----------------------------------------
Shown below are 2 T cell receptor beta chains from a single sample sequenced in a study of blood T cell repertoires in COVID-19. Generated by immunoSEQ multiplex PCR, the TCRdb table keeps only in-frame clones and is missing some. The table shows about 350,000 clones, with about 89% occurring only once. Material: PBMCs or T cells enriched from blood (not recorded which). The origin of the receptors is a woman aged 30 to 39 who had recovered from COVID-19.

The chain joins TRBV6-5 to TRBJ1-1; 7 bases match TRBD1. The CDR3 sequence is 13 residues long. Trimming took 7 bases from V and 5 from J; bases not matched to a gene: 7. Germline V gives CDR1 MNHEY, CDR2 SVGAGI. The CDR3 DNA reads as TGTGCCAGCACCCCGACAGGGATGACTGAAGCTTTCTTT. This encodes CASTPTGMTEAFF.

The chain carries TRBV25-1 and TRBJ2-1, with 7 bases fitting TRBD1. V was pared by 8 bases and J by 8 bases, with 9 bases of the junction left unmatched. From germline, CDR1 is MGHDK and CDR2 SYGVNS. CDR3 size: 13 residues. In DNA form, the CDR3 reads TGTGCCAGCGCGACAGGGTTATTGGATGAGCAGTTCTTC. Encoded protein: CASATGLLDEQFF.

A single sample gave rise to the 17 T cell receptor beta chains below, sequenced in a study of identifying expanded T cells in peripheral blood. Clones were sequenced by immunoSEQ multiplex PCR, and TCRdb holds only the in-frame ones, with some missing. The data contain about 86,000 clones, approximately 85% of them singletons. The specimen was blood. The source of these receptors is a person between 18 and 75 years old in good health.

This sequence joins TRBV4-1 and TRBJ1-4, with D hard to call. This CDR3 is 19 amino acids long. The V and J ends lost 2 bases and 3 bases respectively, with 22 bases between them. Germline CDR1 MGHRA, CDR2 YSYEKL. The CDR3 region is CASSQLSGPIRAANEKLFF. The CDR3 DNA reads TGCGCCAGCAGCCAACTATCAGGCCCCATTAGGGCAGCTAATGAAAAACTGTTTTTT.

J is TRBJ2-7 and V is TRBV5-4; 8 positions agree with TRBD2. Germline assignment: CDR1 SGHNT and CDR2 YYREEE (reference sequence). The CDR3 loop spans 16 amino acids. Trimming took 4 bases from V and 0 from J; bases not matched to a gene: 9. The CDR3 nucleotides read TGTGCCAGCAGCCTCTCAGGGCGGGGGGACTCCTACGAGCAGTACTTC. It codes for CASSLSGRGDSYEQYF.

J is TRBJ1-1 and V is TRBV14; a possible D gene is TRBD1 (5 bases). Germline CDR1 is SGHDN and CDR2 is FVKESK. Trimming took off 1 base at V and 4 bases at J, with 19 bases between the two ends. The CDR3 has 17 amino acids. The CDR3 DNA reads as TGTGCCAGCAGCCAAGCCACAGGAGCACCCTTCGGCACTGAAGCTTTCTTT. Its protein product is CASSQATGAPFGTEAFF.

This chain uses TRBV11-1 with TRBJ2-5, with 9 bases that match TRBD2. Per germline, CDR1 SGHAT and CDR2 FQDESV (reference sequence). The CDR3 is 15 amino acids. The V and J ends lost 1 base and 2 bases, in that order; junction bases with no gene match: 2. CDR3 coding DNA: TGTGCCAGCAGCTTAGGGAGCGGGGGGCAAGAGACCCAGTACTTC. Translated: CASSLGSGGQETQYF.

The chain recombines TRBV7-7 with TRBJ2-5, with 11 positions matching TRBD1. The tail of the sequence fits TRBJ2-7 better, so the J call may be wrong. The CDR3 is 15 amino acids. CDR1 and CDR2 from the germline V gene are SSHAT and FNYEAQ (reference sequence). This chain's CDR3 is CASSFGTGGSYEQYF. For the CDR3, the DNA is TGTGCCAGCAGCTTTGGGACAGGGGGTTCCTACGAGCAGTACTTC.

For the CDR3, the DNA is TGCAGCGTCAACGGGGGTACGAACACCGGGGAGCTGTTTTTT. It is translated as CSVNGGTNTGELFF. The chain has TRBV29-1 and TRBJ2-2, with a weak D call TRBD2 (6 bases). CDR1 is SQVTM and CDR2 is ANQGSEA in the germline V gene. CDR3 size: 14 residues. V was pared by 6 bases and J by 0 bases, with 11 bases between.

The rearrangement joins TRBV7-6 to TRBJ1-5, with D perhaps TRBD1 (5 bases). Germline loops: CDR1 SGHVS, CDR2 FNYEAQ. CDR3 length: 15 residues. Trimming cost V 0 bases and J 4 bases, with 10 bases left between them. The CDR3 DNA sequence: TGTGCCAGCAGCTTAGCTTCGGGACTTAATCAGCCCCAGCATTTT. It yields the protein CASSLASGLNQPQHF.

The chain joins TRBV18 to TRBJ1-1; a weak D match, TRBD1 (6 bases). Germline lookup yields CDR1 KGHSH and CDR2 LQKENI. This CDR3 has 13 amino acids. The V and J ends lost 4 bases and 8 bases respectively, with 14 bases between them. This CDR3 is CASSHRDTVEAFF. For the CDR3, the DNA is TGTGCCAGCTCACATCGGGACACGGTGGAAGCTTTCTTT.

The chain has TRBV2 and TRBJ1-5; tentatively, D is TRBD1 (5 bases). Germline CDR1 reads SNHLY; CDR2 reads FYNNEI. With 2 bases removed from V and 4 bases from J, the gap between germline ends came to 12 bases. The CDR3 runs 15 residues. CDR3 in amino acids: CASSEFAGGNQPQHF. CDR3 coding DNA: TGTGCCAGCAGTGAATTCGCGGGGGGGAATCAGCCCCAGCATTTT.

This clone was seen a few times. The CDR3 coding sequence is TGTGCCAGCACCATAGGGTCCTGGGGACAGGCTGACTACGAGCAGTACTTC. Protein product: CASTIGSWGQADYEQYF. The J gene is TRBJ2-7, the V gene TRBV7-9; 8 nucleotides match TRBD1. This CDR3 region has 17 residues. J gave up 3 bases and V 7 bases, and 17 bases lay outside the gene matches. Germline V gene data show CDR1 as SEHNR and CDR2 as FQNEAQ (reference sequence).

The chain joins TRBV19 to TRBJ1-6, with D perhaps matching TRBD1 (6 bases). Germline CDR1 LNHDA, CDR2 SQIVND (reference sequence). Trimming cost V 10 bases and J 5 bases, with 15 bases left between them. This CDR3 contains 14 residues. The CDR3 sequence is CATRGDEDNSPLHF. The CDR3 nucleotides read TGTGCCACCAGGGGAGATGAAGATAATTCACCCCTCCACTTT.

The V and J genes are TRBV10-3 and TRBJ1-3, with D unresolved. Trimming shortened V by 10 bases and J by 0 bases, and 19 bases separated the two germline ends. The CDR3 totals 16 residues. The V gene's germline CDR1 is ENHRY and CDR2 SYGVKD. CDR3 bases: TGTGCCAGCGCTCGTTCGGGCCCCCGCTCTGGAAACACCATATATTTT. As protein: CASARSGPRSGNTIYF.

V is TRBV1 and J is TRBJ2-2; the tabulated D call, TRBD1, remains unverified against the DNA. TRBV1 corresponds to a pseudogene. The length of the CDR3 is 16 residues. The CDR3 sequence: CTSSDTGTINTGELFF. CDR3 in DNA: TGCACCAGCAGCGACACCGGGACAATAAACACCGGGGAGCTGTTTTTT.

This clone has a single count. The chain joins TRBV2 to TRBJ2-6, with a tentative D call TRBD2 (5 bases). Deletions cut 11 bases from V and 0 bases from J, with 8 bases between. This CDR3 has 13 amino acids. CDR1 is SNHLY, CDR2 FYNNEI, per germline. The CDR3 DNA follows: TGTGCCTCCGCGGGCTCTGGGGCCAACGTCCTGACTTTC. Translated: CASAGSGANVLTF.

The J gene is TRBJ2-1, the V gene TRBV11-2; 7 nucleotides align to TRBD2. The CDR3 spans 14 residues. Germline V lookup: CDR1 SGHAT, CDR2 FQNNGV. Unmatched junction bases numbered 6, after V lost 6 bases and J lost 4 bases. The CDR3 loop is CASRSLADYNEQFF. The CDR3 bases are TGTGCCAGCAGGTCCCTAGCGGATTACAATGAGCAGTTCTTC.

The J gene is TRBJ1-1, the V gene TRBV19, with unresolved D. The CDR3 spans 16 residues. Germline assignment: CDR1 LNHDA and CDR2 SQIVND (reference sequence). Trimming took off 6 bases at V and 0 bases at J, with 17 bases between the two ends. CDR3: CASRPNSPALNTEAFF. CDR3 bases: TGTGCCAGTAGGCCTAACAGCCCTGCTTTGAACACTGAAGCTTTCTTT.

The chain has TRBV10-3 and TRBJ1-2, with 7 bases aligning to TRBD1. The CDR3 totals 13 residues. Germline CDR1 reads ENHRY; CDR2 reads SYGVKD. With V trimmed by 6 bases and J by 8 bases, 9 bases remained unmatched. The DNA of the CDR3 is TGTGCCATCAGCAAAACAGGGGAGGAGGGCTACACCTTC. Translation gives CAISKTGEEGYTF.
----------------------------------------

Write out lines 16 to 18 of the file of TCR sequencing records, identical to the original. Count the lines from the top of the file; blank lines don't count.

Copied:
The V and J genes are TRBV10-3 and TRBJ1-3, with D unresolved. Trimming shortened V by 10 bases and J by 0 bases, and 19 bases separated the two germline ends. The CDR3 totals 16 residues. The V gene's germline CDR1 is ENHRY and CDR2 SYGVKD. CDR3 bases: TGTGCCAGCGCTCGTTCGGGCCCCCGCTCTGGAAACACCATATATTTT. As protein: CASARSGPRSGNTIYF.

V is TRBV1 and J is TRBJ2-2; the tabulated D call, TRBD1, remains unverified against the DNA. TRBV1 corresponds to a pseudogene. The length of the CDR3 is 16 residues. The CDR3 sequence: CTSSDTGTINTGELFF. CDR3 in DNA: TGCACCAGCAGCGACACCGGGACAATAAACACCGGGGAGCTGTTTTTT.

This clone has a single count. The chain joins TRBV2 to TRBJ2-6, with a tentative D call TRBD2 (5 bases). Deletions cut 11 bases from V and 0 bases from J, with 8 bases between. This CDR3 has 13 amino acids. CDR1 is SNHLY, CDR2 FYNNEI, per germline. The CDR3 DNA follows: TGTGCCTCCGCGGGCTCTGGGGCCAACGTCCTGACTTTC. Translated: CASAGSGANVLTF.